In the summer of 2014, a mysterious outbreak of polio-like paralysis stumped infectious diseases specialists, with scientists and doctors leaning towards blaming enterovirus D68 for the sudden cases of acute flaccid myelitis that followed some U.S. children’s cold-like symptoms.
Initial symptoms included a cough, headache, and slight fever. But when a 6-year-old girl was brought to the University of Virginia’s Children’s Hospital with all the same symptoms as the children thought to have been plagued by enterovirus D68 had, doctors revealed that the polio-like paralysis outbreak of 2014 might not have been the culprit after all.
The 6-year-old girl’s tests came back with a different suspect: Enterovirus C105.
“Surprisingly, it came back with this enterovirus C105, which I’ll admit, when it came back, I’d never heard of,” UVA’s Dr. Ronald B. Turner, explained of the 6-year-old girl’s tests.
“It was just described in the last eight or nine years and it hasn’t been seen much around the world. Now, I think you have to be careful with that, because we don’t look for it. And you don’t see what you don’t look for. So it’s possible it’s out there and it’s not being detected because nobody’s sending specimens to be tested in this way.”
Enterovirus D68 was only detected in eight of the 41 children exhibiting the polio-like paralysis, according to Medical News Today. Turner and his colleagues suggest that perhaps Enterovirus D68 took the blame simply out of coincidental timing. Perhaps those children suffering from paralysis tested for Enterovirus D68 simply because it was going around at the same time as the genuine culprit, which Turner says could actually be C105.
“Because of the temporal relationship, a lot of people connected those two events and basically assumed that the enterovirus D68 was somehow related to the acute flaccid paralysis.”
“You can only learn so much from one case. My plea is that we not over-interpret this information,” he said.
“We need to kind of step back and say, ‘OK, we really don’t know what’s going on here,’ ” Turner said after the UVA doctors published the 6-year-old’s case study in the journal Emerging Infectious Diseases, authored by Liana M. Horner, Melinda D. Poulter, J. Nicholas Brenton, and Turner.
Enterovirus C105 (EV-C105) was first identified in the Democratic Republic of Congo in late 2010, according to the World Health Organization. Initially, it was identified incorrectly, but it was first found in a fecal sample collected from a patient who died after suffering from acute flaccid paralysis with suspected poliomyelitis. The enterovirus C105 was identified as the cause of the patient’s deadly polio-like paralysis. That patient acquired a lethal illness from the enterovirus right in the thick of an actual polio outbreak, but the patient did not have polio itself.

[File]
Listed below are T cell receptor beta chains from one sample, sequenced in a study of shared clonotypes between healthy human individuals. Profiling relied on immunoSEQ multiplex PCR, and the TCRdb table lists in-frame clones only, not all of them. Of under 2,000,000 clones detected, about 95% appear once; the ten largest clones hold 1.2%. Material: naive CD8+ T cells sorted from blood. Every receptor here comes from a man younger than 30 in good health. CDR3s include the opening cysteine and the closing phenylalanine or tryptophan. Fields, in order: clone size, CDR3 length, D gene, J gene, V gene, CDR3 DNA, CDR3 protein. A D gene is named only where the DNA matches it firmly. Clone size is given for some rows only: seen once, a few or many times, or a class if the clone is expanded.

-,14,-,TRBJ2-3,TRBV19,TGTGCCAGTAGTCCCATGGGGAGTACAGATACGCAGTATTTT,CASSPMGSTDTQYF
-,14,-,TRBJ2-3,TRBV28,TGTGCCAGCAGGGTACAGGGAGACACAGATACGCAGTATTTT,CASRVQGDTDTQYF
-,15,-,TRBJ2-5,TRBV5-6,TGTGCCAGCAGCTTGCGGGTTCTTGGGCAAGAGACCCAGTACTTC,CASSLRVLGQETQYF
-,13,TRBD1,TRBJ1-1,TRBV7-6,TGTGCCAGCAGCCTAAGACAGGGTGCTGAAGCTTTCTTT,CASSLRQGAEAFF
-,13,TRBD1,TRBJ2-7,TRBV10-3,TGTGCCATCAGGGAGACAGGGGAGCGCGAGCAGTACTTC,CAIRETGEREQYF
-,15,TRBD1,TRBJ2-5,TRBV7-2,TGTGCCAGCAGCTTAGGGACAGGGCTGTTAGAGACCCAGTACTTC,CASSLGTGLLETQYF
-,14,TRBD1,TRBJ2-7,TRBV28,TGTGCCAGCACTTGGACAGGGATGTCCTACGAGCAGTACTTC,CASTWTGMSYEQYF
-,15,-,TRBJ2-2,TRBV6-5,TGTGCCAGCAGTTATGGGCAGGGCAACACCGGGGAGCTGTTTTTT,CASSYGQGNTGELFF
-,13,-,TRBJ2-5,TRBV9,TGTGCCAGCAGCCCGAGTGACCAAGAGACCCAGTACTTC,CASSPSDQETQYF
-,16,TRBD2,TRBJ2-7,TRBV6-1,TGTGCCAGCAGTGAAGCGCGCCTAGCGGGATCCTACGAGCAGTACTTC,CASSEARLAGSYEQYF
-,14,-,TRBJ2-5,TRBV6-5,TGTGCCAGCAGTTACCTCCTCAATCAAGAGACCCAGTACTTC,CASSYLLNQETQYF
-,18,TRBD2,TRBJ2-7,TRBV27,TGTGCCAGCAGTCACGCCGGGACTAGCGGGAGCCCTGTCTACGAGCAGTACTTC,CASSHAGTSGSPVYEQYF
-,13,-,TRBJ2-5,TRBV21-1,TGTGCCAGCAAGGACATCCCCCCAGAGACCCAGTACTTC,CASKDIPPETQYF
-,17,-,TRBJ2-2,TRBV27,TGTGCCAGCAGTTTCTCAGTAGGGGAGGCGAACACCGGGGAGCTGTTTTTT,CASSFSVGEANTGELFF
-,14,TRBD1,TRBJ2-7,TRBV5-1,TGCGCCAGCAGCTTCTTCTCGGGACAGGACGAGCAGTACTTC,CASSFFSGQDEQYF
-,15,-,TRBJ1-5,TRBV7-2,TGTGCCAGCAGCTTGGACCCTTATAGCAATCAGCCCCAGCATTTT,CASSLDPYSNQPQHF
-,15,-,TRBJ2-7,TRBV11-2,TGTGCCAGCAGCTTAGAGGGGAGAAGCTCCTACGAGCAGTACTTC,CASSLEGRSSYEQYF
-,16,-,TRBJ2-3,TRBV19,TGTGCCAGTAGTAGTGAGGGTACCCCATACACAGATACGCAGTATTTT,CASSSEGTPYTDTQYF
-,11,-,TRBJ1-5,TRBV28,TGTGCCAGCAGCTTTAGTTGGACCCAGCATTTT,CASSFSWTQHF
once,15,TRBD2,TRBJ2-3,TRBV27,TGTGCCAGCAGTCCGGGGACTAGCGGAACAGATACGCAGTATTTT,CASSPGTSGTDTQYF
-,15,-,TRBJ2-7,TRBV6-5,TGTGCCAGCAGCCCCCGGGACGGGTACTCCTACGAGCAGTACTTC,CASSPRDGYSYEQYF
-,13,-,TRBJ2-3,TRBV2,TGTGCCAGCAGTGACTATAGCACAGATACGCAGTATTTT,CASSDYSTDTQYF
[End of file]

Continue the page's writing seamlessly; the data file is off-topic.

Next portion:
In November of 2010, the WHO said that the polio outbreak of 2010 in the Democratic Republic of Congo was caused by an imported poliovirus, so experts were taking extreme measures to track and control the outbreak, but fecal samples were collected from only a small percentage (16 percent) of paralysis or myelitis sufferers during that outbreak.
“The Government of Congo has alerted the public to the outbreak and launched an emergency response plan, with support from key partners, including WHO, UNICEF and the US CDC. At least three nationwide vaccination campaigns are expected, using monovalent oral polio vaccine and targeting the entire population.”
The CDC reported on the polio situation in the Democratic Republic of Congo in March, 2011, stating that 554 acute flaccid paralysis cases were identified from September of 2010 to February of 2011. The polio vaccination records were only available for 149 of the 554 acute flaccid paralysis patients during that outbreak. Of the 149 patients with a known vaccination status, 72 percent of the patients experiencing paralysis received at least one dose of the oral polio vaccine, and 73 of those patients received at least three doses of the OPV. The CDC blamed that outbreak on relatively low vaccination coverage in the area, crowding of residents, poor water supply, poor sanitation facilities, suboptimal medical care, delays in seeking care, and the high proportion of cases among adults and teens — a population which the CDC says are known to be at greater risk of death from poliovirus than young children and are “known to be at higher risk for bulbar paralysis than children.”
As for the non-polio cases of acute flaccid paralysis in the U.S. in 2014, the experts at UVA stress that they have no certain answer in light of the new discovery of C105 and the fact that it is generally not tested for. Turner said of the UVA publication, “It was really just an attempt to say, ‘Hey wait a minute, there are other possibilities for what’s going on with this flaccid paralysis and we need to keep an open mind about this.'” After all, there could be multiple causes of polio-like acute flaccid paralysis and myelitis in any given disease outbreak, like experts saw in the Democratic Republic of Congo.
Could it have been enterovirus C105 that was actually to blame for the polio-like paralysis that terrified parents across the nation last year and not D68?
[Photo credit: U.S. CDC]